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Libya flood: investigation opened as hopes of finding survivors fade

Aid groups have warned of the growing risk posed by the spread of disease that could compound the humanitarian crisis in Libya, as hopes of finding more survivors fade days after deadly flooding.

Sunday’s flood submerged the port city of Derna, washing thousands of people and homes out to sea after two upstream dams burst under the pressure of torrential rains triggered by the hurricane-strength storm.

Conflicting death tolls have been reported, but official projections of the overall toll have surpassed 11,000.

Aid organisations such as Islamic Relief and Doctors Without Borders (MSF) have warned that the coming period could see the spread of disease as well as grave difficulties in delivering aid to those most in need.

Islamic Relief warned of a “second humanitarian crisis” after the flood, pointing to the “growing risk of water-borne diseases and shortages of food, shelter and medicine”.

“Thousands of people don’t have anywhere to sleep and don’t have food,” said Salah Aboulgasem, the organisation’s deputy director of partner development.

“In conditions like this, diseases can quickly spread as water systems are contaminated. The city smells like death. Almost everyone has lost someone they know.”

MSF, meanwhile, said it was deploying teams to the east to assess water and sanitation.

“With this type of event we can really worry about water-related disease,” said Manoelle Carton, MSF’s medical coordinator in Derna, who described efforts to coordinate aid as “chaotic”.

Libyan authorities have largely sealed off Derna from civilians in an effort to give space to the emergency aid workers and amid concern of contamination of standing water.

Only search and rescue teams would be allowed to enter parts of the town most affected by the flooding, said Salem Al-Ferjani, director general of the ambulance and emergency service in eastern Libya. Many citizens have already left the town voluntarily.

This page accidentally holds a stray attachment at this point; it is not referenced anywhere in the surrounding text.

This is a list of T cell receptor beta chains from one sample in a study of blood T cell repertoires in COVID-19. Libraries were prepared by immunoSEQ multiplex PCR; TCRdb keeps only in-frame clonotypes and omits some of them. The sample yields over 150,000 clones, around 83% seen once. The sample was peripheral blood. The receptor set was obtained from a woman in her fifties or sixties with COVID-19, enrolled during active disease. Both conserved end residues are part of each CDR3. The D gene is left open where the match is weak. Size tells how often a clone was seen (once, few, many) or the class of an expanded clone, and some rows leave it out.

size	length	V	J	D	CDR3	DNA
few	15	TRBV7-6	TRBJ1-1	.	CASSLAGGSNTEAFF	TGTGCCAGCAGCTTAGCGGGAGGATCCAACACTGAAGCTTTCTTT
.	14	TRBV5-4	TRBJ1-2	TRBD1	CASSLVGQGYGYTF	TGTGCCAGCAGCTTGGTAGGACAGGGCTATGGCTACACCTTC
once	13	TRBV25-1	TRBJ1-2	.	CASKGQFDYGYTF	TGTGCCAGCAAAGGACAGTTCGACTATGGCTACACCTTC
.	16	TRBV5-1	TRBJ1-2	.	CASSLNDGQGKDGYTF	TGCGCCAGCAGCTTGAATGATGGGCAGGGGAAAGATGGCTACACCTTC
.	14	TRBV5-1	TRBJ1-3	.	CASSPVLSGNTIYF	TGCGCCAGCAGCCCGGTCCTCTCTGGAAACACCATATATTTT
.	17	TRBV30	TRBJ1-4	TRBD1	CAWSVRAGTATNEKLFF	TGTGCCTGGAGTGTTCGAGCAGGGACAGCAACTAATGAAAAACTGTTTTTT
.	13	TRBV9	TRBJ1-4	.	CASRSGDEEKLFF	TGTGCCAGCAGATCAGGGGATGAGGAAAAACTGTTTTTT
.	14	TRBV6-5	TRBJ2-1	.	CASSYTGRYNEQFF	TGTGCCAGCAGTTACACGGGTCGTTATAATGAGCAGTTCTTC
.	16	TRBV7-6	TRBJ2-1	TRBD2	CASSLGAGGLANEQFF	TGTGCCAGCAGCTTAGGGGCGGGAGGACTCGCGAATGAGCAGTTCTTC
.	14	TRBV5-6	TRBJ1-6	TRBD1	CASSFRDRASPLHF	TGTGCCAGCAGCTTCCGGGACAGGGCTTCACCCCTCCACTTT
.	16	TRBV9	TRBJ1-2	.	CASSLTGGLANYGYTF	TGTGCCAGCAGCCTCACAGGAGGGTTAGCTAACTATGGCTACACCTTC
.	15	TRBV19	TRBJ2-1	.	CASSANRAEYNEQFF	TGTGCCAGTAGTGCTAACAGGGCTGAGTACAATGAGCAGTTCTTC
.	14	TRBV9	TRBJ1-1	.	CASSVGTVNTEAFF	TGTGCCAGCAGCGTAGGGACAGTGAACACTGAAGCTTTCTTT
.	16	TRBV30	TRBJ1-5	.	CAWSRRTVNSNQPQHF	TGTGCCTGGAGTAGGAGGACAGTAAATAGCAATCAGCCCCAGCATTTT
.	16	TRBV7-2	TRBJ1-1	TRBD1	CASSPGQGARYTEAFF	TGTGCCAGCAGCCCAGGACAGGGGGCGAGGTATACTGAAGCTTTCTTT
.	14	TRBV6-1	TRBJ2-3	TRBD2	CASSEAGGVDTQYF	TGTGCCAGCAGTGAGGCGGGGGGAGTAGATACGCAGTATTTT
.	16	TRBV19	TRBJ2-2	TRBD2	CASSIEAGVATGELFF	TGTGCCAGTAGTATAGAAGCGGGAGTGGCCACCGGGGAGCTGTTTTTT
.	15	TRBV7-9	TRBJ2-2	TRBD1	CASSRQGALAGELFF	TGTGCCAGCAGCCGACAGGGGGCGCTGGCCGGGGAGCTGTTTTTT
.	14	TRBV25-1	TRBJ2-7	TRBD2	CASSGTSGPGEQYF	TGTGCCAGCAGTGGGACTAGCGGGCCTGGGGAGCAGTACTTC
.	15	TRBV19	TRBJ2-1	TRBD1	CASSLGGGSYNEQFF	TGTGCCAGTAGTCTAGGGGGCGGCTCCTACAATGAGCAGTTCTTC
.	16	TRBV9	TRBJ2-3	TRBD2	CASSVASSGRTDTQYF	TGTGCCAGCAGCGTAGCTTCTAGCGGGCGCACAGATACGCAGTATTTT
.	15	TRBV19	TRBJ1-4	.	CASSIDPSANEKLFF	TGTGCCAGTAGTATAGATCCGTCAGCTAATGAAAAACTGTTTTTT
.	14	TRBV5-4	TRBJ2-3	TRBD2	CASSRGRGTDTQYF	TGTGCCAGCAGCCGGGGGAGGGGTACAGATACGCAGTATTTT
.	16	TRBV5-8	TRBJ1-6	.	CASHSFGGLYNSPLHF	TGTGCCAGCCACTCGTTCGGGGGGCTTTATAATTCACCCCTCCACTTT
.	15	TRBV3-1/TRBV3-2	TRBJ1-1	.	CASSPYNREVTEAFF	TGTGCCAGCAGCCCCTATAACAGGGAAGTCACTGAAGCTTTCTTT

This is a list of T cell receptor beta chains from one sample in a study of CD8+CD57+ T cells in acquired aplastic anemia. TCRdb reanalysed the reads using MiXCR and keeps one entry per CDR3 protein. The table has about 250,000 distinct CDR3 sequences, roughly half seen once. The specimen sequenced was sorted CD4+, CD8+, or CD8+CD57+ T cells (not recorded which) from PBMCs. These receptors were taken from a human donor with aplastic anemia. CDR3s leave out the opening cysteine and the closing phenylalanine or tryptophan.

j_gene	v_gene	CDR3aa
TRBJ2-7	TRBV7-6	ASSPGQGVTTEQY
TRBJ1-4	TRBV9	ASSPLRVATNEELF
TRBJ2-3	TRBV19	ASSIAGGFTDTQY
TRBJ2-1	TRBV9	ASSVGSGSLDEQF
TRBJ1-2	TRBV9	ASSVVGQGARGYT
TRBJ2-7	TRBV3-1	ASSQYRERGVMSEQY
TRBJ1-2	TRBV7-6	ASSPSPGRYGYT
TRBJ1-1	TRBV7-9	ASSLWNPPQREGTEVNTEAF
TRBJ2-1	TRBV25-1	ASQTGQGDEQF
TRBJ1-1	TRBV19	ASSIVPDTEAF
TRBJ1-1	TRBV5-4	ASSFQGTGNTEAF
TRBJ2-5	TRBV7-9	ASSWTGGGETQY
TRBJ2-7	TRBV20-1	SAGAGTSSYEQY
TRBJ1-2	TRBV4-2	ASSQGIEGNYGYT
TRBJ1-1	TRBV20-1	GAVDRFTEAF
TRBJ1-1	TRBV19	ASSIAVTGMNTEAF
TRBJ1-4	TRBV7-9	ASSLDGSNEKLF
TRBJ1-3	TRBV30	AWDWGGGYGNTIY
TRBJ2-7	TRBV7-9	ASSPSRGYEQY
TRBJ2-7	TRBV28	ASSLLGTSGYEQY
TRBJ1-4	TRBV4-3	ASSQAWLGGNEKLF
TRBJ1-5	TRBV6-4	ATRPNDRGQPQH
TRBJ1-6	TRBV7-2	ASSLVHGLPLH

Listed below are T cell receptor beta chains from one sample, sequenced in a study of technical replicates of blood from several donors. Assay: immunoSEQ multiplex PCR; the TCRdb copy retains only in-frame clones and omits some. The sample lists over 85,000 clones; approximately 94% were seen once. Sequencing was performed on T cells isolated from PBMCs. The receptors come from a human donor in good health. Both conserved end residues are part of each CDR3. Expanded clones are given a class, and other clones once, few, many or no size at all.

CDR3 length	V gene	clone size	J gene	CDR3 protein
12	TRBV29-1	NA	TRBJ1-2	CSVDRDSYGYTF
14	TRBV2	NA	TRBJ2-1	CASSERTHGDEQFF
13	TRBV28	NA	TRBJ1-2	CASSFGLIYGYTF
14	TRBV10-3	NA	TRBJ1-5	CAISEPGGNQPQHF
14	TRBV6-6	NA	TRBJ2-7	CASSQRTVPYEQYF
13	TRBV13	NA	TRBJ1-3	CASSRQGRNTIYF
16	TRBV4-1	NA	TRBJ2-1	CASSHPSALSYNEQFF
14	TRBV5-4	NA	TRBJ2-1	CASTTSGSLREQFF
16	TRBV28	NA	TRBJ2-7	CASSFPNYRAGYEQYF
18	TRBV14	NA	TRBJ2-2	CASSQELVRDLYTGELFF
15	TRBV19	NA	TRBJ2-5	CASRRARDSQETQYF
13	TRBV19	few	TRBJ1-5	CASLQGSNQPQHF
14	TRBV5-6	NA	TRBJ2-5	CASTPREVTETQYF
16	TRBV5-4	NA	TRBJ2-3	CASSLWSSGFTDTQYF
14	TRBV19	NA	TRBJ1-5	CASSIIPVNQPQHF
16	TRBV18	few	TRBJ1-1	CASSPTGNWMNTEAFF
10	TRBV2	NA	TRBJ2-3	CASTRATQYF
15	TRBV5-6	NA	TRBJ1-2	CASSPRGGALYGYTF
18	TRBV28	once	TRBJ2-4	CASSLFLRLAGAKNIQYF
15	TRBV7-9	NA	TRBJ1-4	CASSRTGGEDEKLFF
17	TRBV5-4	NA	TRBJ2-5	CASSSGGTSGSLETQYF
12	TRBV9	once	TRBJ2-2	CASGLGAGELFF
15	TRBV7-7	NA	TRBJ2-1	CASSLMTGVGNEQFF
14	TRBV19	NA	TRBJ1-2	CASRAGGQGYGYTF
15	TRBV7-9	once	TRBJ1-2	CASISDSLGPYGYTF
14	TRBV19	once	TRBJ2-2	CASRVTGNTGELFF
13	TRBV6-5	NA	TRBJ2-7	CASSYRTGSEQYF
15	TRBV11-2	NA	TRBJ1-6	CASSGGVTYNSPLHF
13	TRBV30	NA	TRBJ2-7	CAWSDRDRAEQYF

But the Red Cross and the World Health Organization (WHO) pointed out that contrary to widespread belief, the bodies of victims of natural disasters rarely pose a health threat. The organisations issued a joint statement on Friday urging Libyans to stop burying the dead in mass graves.

“Some may move quickly to bury bodies, such as in mass graves, in part in an attempt to manage this distress, and sometimes because of the fear that these bodies pose a health threat,” the statement said.

“This approach can be detrimental to the population. Though local authorities and communities can be under immense pressure to bury the dead quickly, the consequences of mismanagement of the dead include long-lasting mental distress for family members as well as social and legal problems”.

An AFP journalist in Derna said central neighbourhoods on either side of the river, which normally dries up at this time of year, looked as if a steam roller had passed through, uprooting trees and buildings and hurling vehicles on to the port’s breakwaters.

Stephanie Williams, a US diplomat and former UN envoy to Libya, urged global mobilisation to coordinate aid efforts in the wake of the flood. She warned of the “predilection of Libya’s predatory ruling class to use the pretext of ‘sovereignty’ and ‘national ownership’ to steer such a process on their own and in a self-interested manner”.

In a Friday night news conference, Ahmed al-Mesmari, the spokesperson for east-based military strongman Khalifa Haftar, pointed to “enormous needs for reconstruction”.

The UN launched an appeal for more than $71m to assist hundreds of thousands in need and warned the “extent of the problem” remains unclear.

“We don’t know the extent of the problem,” UN aid chief Martin Griffiths said on Friday in Geneva as he called for coordination between Libya’s two rival administrations – the UN-backed, internationally recognised government in Tripoli and one based in the disaster-hit east.

Teams from the Libyan Red Crescent are “still searching for possible survivors and clearing bodies from the rubble in the most damaged areas” of Derna, its spokesperson Tawfik Shoukri said.

Other teams were trying to deliver much-needed aid to families in the eastern part of the city, which had been spared the worst of the flooding but was cut off by road, he added.

Shoukri pointed to the “very high” level of destruction in the city, but declined to give figures for the number of victims.

While most fear the death toll will be much higher, Tamer Ramadan of the International Federation of Red Cross and Red Crescent Societies said there was still hope of finding survivors, but also declined to give a figure.

The International Organisation for Migration said “over 38,640” people had been left homeless in eastern Libya, 30,000 of them in Derna alone.

Patrick Wintour contributed to this report

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